Editor’s Note: Flex ED is such a great program, in part, because of the phenomenal teachers who stand behind it. That’s why we’ve created a three-part series to help you get to know the instructors at Flex ED. You’ll meet Christina MacPherson and Lisa Hennessey, and get their take on teacher-student relationships and life with Flex ED.
Part 3: Meet high school teacher Lisa Hennessey, who teaches Wellness 10, History 10, History 20, Psychology 30, Science 10, Health Science 20, Environmental Science 20, and Biology 30 at Flex ED. Lisa is also the Department Head for Sciences and Social Sciences.
What’s your background?
Hennessey: I have a degree in Secondary Education from the University of Saskatchewan, and a lot of experience working with students from Kindergarten to grade 12. For fifteen years, I owned and operated a private enrichment school in Vancouver and the focus was on individual learning. When my family moved to Kelowna, I began working with Flex ED.
What has been your experience with Flex ED so far?
Hennessey: It’s been fantastic both personally and professionally. As a wife and mother, I have three kids and a busy family life. This opportunity has enabled me to work both as a mom and a teacher. Work-wise, there wasn’t a big transition: I was already accustomed to one-to-one teaching and knew that students tend to make huge leaps and bounds with more personalized learning.
What can students get from Flex ED that they can’t from a traditional school?
Hennessey: Flexibility. With Flex ED, students have the opportunity to do their lessons whenever they want, at whatever time of day that works best for them. We have some high-level athletes that take our online program, and it allows them to maneuver their learning times around practice. Some students are ill, some students travel often with their families, and some suffer from anxiety and depression. These students also need the flexibility traditional schools aren’t able to offer.
How does Flex ED work with students who might need modifications?
Hennessey: We don’t compromise on content and learning outcomes. Students have to learn the material as set out in Ministry of Education curriculum expectations so that they can successfully move forward. At the high school level, when dealing with prerequisite material, this is particularly important. But we can modify assignments or timelines for students in unique situations on a case-by-case basis. For example, I could modify a two-page essay assignment into a one-page essay assignment for a struggling student.
I do anything I can to guide my students through their courses and help them achieve their goals. That is my job.
Can you share some student success stories?
Hennessey: Last year, I had a student with very little family support who was working a full-time job and going to school. Of course, she fell behind in her studies and wanted to quit. She was very overwhelmed: the number of assignments she had to complete in a tight time frame before graduation was overwhelming. I got on the phone with her and really tried to instill in her that her education was her freedom. We made a plan together on what she could do, and she did it. I spoke with her afterward and she said she felt energized, that she could do anything now. She graduated, and I thought it was amazing. With encouragement and flexibility, she was able to be successful. In a traditional school setting, she probably wouldn’t have been able to catch up.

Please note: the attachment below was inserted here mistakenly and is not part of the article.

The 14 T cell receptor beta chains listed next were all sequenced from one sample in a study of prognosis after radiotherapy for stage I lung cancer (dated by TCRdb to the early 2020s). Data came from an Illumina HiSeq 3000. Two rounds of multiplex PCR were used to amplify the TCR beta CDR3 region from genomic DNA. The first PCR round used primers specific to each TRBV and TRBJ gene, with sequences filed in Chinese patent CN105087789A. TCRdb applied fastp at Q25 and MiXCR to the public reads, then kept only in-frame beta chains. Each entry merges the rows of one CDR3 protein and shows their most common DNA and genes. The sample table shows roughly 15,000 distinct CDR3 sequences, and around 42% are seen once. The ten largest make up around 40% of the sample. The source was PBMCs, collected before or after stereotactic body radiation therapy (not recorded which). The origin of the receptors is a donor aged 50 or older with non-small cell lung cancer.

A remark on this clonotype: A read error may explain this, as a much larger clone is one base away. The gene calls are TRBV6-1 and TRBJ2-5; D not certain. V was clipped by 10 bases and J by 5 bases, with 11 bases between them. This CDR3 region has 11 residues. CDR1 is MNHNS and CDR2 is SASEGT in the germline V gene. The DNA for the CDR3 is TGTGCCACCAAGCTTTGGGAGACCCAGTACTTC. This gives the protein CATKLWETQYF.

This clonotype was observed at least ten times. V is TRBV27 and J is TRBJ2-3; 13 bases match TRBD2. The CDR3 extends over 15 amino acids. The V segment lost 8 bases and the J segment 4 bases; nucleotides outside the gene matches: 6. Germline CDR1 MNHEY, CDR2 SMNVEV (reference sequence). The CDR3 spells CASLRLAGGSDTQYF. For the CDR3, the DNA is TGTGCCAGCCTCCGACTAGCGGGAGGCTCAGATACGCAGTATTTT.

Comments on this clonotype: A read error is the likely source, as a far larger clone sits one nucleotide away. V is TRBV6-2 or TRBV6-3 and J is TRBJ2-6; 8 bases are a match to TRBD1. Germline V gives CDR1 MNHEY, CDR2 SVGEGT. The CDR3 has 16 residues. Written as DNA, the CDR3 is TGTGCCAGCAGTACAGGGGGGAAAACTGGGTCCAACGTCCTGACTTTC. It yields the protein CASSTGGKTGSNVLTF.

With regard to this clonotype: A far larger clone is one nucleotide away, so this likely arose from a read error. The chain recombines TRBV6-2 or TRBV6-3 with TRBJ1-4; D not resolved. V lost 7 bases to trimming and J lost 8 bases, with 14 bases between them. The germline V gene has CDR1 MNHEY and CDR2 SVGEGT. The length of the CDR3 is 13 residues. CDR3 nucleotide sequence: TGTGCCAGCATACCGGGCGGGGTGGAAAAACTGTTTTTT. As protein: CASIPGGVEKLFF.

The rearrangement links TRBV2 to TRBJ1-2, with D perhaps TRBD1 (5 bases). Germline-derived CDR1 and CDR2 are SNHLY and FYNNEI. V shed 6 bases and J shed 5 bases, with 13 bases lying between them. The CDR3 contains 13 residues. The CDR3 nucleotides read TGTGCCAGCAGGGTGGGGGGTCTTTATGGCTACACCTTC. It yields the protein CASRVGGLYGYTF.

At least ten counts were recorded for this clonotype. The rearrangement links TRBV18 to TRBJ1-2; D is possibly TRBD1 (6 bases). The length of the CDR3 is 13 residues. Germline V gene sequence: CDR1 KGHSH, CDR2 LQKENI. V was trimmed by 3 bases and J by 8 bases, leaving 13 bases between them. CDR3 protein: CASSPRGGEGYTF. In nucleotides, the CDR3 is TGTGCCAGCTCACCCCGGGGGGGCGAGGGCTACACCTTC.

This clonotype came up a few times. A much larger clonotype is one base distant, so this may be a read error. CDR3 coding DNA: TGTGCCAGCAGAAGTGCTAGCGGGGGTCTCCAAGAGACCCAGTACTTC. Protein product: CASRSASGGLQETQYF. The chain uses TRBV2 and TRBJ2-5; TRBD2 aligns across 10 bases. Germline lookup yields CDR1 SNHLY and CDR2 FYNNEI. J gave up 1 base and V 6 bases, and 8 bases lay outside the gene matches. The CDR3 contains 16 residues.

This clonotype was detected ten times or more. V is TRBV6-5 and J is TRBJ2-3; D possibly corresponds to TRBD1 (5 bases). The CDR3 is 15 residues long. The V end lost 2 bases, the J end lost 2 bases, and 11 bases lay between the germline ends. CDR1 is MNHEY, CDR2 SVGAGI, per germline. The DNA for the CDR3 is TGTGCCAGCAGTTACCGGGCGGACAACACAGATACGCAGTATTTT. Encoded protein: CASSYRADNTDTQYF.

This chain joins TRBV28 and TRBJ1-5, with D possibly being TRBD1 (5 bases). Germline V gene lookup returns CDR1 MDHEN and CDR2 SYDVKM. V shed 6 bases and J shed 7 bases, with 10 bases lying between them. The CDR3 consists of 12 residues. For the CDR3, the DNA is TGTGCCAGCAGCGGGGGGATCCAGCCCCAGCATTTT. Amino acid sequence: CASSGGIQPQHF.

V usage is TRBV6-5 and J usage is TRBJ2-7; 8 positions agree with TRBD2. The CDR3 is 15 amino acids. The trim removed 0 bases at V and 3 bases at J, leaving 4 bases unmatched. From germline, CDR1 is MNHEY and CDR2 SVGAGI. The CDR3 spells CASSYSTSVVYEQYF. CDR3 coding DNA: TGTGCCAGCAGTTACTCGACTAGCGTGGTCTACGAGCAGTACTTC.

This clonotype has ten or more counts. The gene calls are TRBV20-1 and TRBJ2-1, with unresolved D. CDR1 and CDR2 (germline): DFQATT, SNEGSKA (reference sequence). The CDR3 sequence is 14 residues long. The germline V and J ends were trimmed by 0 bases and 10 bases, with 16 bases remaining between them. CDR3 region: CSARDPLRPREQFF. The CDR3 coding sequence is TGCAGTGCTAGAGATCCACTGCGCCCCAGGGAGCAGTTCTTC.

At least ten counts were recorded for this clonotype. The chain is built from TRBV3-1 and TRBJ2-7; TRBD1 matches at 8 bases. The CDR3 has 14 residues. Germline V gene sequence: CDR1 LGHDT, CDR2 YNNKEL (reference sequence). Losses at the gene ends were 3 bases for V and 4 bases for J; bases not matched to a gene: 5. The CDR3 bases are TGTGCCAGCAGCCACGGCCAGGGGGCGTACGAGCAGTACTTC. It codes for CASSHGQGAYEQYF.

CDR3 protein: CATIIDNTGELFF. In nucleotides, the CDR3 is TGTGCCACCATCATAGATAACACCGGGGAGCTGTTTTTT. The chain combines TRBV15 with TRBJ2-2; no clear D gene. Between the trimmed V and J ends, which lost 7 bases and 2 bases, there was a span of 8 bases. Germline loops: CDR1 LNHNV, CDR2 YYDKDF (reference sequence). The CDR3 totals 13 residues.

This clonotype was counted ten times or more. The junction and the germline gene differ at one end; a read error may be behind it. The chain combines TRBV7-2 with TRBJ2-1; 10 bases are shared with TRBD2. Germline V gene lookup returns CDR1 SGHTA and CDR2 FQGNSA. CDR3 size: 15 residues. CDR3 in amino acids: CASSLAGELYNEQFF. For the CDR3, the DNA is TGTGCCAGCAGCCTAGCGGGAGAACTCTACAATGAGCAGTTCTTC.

There was another young lady, too, who had very low confidence. But through positive feedback—via supportive emails and comments on her assignments—she completely turned around. She began to believe in herself. The power of encouragement amazes me.
Can you tell me more about the student-teacher relationships at Flex ED?
Hennessey: The relationships I have with my students are open and based on respect. My students know that I’m compassionate, and that if they’re in a situation that warrants an extension or a modification, I will make the adjustment. My job is to guide them to success.
As their teacher, I try to develop a relationship with students from the very beginning. I let them know they can reach out to me whenever they need to—and they do. We communicate a lot via email, over the phone and Facetime. Of course, I’m limited in the sense that I don’t see them every day; I can’t observe their expressions or reactions to see if they appear stressed or anxious. On the flip side, though, many students are more open about their concerns because I’m not there in person. They’re truthful and honest with me.
What do you say to parents who question whether or not an online education is right for their kids?
Hennessey: I feel so passionate that this is a personal choice for each individual and family. It’s their life, their future. I also feel there’s no one right way, and that there are pros and cons to every option. I do know that this learning environment can really make a difference in a student’s life.
Flex ED offers a unique education alternative that embraces a “school without walls” approach to learning. The program is flexible to meet the growing needs of students and their families in the greater global community. Flex ED’s empowerment model for teaching and learning is on the cutting edge of educational trends, upholding the philosophy that school occurs wherever learning takes place. Through technology, social media, and teacher support, students learn and grow in a safe, supportive online environment.
Flex ED provides the complete Saskatchewan curriculum of education, supervised and marked by a Saskatchewan certified teacher.
Whether students are looking for an online school or need help supplementing a homeschool curriculum, Flex ED can help to facilitate those needs. Learn more at: http://www.flexed.ca